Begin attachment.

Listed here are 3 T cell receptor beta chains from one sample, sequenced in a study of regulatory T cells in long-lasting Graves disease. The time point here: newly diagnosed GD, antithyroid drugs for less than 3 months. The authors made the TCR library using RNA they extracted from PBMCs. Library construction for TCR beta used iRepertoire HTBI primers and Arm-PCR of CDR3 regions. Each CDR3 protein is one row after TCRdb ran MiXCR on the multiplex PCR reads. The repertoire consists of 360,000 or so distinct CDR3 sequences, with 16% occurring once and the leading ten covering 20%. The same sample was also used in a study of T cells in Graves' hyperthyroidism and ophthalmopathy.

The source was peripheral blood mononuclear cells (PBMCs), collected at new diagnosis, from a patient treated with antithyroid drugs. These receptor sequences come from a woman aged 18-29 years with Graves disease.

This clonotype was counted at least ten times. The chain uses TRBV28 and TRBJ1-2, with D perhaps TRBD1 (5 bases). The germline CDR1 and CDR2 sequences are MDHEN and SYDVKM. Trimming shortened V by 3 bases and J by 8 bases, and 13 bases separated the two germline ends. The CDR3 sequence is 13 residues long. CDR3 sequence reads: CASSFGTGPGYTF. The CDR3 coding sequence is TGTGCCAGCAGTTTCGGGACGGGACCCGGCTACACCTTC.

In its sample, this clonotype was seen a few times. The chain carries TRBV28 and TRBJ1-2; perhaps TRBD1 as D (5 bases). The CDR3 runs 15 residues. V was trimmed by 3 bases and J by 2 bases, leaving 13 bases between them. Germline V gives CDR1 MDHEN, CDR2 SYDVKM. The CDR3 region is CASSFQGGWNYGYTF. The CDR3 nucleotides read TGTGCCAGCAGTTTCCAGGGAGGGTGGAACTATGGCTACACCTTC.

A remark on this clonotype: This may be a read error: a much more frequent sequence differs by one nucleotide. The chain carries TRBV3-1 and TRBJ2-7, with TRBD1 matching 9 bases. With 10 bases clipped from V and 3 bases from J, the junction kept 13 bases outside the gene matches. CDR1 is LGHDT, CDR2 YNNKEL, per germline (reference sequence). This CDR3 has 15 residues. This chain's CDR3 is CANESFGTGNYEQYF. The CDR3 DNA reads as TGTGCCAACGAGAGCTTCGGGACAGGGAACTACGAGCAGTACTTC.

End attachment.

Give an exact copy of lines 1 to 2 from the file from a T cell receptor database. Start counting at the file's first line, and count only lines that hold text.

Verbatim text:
Listed here are 3 T cell receptor beta chains from one sample, sequenced in a study of regulatory T cells in long-lasting Graves disease. The time point here: newly diagnosed GD, antithyroid drugs for less than 3 months. The authors made the TCR library using RNA they extracted from PBMCs. Library construction for TCR beta used iRepertoire HTBI primers and Arm-PCR of CDR3 regions. Each CDR3 protein is one row after TCRdb ran MiXCR on the multiplex PCR reads. The repertoire consists of 360,000 or so distinct CDR3 sequences, with 16% occurring once and the leading ten covering 20%. The same sample was also used in a study of T cells in Graves' hyperthyroidism and ophthalmopathy.

The source was peripheral blood mononuclear cells (PBMCs), collected at new diagnosis, from a patient treated with antithyroid drugs. These receptor sequences come from a woman aged 18-29 years with Graves disease.